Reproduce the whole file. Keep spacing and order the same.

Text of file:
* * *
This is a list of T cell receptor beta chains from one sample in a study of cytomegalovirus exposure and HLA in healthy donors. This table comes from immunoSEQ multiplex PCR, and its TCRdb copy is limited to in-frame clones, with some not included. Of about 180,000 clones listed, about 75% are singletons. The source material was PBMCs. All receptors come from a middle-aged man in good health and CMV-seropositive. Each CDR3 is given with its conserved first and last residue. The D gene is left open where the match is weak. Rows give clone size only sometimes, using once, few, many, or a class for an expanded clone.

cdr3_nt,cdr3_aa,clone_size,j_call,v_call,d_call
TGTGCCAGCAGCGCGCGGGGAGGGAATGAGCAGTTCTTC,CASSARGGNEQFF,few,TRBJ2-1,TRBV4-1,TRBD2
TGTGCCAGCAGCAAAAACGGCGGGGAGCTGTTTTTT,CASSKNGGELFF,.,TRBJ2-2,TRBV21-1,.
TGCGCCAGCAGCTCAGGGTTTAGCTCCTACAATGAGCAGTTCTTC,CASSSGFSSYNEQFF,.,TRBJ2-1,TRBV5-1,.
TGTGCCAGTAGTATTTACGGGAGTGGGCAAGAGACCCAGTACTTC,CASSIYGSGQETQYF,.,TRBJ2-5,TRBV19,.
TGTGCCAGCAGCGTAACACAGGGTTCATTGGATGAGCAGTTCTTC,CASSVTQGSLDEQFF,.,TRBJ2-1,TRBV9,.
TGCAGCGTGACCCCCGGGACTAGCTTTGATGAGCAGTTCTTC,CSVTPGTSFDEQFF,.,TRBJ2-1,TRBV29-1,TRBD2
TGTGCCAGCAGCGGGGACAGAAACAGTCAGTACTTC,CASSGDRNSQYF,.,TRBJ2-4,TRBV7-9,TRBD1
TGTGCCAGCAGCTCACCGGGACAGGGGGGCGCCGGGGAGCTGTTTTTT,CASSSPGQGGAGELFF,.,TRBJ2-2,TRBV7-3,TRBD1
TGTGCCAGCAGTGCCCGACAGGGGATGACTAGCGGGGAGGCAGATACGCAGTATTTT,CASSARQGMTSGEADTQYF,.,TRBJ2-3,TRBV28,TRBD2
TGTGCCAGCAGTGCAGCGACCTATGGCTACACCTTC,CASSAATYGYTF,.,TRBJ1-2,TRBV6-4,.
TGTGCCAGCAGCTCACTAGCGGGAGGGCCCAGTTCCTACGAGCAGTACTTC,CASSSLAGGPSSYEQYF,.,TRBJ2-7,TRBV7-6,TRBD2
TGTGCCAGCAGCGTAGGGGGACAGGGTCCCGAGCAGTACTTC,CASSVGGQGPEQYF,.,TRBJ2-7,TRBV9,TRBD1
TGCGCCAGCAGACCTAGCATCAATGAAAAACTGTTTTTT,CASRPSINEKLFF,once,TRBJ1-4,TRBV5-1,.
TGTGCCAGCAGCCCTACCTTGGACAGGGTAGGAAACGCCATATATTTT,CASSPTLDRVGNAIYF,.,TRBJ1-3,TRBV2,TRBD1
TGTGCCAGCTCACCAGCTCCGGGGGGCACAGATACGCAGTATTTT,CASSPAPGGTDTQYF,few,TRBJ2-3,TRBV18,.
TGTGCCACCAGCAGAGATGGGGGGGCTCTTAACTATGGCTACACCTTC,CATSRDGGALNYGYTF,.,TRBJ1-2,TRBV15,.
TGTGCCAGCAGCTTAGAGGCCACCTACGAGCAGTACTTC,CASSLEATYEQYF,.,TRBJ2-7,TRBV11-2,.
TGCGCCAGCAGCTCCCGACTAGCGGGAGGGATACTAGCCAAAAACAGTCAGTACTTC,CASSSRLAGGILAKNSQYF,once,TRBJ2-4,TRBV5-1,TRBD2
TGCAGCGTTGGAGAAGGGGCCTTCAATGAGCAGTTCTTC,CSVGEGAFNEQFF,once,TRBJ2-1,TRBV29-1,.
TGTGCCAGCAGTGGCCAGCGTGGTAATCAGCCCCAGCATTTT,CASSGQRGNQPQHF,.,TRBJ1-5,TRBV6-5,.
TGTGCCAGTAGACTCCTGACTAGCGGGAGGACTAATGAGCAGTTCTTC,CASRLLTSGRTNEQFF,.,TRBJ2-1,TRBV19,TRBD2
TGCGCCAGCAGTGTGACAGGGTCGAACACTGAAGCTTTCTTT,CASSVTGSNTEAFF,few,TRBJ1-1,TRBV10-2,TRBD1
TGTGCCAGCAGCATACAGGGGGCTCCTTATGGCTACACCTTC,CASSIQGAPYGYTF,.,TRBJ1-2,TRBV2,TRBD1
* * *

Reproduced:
This is a list of T cell receptor beta chains from one sample in a study of cytomegalovirus exposure and HLA in healthy donors. This table comes from immunoSEQ multiplex PCR, and its TCRdb copy is limited to in-frame clones, with some not included. Of about 180,000 clones listed, about 75% are singletons. The source material was PBMCs. All receptors come from a middle-aged man in good health and CMV-seropositive. Each CDR3 is given with its conserved first and last residue. The D gene is left open where the match is weak. Rows give clone size only sometimes, using once, few, many, or a class for an expanded clone.

cdr3_nt,cdr3_aa,clone_size,j_call,v_call,d_call
TGTGCCAGCAGCGCGCGGGGAGGGAATGAGCAGTTCTTC,CASSARGGNEQFF,few,TRBJ2-1,TRBV4-1,TRBD2
TGTGCCAGCAGCAAAAACGGCGGGGAGCTGTTTTTT,CASSKNGGELFF,.,TRBJ2-2,TRBV21-1,.
TGCGCCAGCAGCTCAGGGTTTAGCTCCTACAATGAGCAGTTCTTC,CASSSGFSSYNEQFF,.,TRBJ2-1,TRBV5-1,.
TGTGCCAGTAGTATTTACGGGAGTGGGCAAGAGACCCAGTACTTC,CASSIYGSGQETQYF,.,TRBJ2-5,TRBV19,.
TGTGCCAGCAGCGTAACACAGGGTTCATTGGATGAGCAGTTCTTC,CASSVTQGSLDEQFF,.,TRBJ2-1,TRBV9,.
TGCAGCGTGACCCCCGGGACTAGCTTTGATGAGCAGTTCTTC,CSVTPGTSFDEQFF,.,TRBJ2-1,TRBV29-1,TRBD2
TGTGCCAGCAGCGGGGACAGAAACAGTCAGTACTTC,CASSGDRNSQYF,.,TRBJ2-4,TRBV7-9,TRBD1
TGTGCCAGCAGCTCACCGGGACAGGGGGGCGCCGGGGAGCTGTTTTTT,CASSSPGQGGAGELFF,.,TRBJ2-2,TRBV7-3,TRBD1
TGTGCCAGCAGTGCCCGACAGGGGATGACTAGCGGGGAGGCAGATACGCAGTATTTT,CASSARQGMTSGEADTQYF,.,TRBJ2-3,TRBV28,TRBD2
TGTGCCAGCAGTGCAGCGACCTATGGCTACACCTTC,CASSAATYGYTF,.,TRBJ1-2,TRBV6-4,.
TGTGCCAGCAGCTCACTAGCGGGAGGGCCCAGTTCCTACGAGCAGTACTTC,CASSSLAGGPSSYEQYF,.,TRBJ2-7,TRBV7-6,TRBD2
TGTGCCAGCAGCGTAGGGGGACAGGGTCCCGAGCAGTACTTC,CASSVGGQGPEQYF,.,TRBJ2-7,TRBV9,TRBD1
TGCGCCAGCAGACCTAGCATCAATGAAAAACTGTTTTTT,CASRPSINEKLFF,once,TRBJ1-4,TRBV5-1,.
TGTGCCAGCAGCCCTACCTTGGACAGGGTAGGAAACGCCATATATTTT,CASSPTLDRVGNAIYF,.,TRBJ1-3,TRBV2,TRBD1
TGTGCCAGCTCACCAGCTCCGGGGGGCACAGATACGCAGTATTTT,CASSPAPGGTDTQYF,few,TRBJ2-3,TRBV18,.
TGTGCCACCAGCAGAGATGGGGGGGCTCTTAACTATGGCTACACCTTC,CATSRDGGALNYGYTF,.,TRBJ1-2,TRBV15,.
TGTGCCAGCAGCTTAGAGGCCACCTACGAGCAGTACTTC,CASSLEATYEQYF,.,TRBJ2-7,TRBV11-2,.
TGCGCCAGCAGCTCCCGACTAGCGGGAGGGATACTAGCCAAAAACAGTCAGTACTTC,CASSSRLAGGILAKNSQYF,once,TRBJ2-4,TRBV5-1,TRBD2
TGCAGCGTTGGAGAAGGGGCCTTCAATGAGCAGTTCTTC,CSVGEGAFNEQFF,once,TRBJ2-1,TRBV29-1,.
TGTGCCAGCAGTGGCCAGCGTGGTAATCAGCCCCAGCATTTT,CASSGQRGNQPQHF,.,TRBJ1-5,TRBV6-5,.
TGTGCCAGTAGACTCCTGACTAGCGGGAGGACTAATGAGCAGTTCTTC,CASRLLTSGRTNEQFF,.,TRBJ2-1,TRBV19,TRBD2
TGCGCCAGCAGTGTGACAGGGTCGAACACTGAAGCTTTCTTT,CASSVTGSNTEAFF,few,TRBJ1-1,TRBV10-2,TRBD1
TGTGCCAGCAGCATACAGGGGGCTCCTTATGGCTACACCTTC,CASSIQGAPYGYTF,.,TRBJ1-2,TRBV2,TRBD1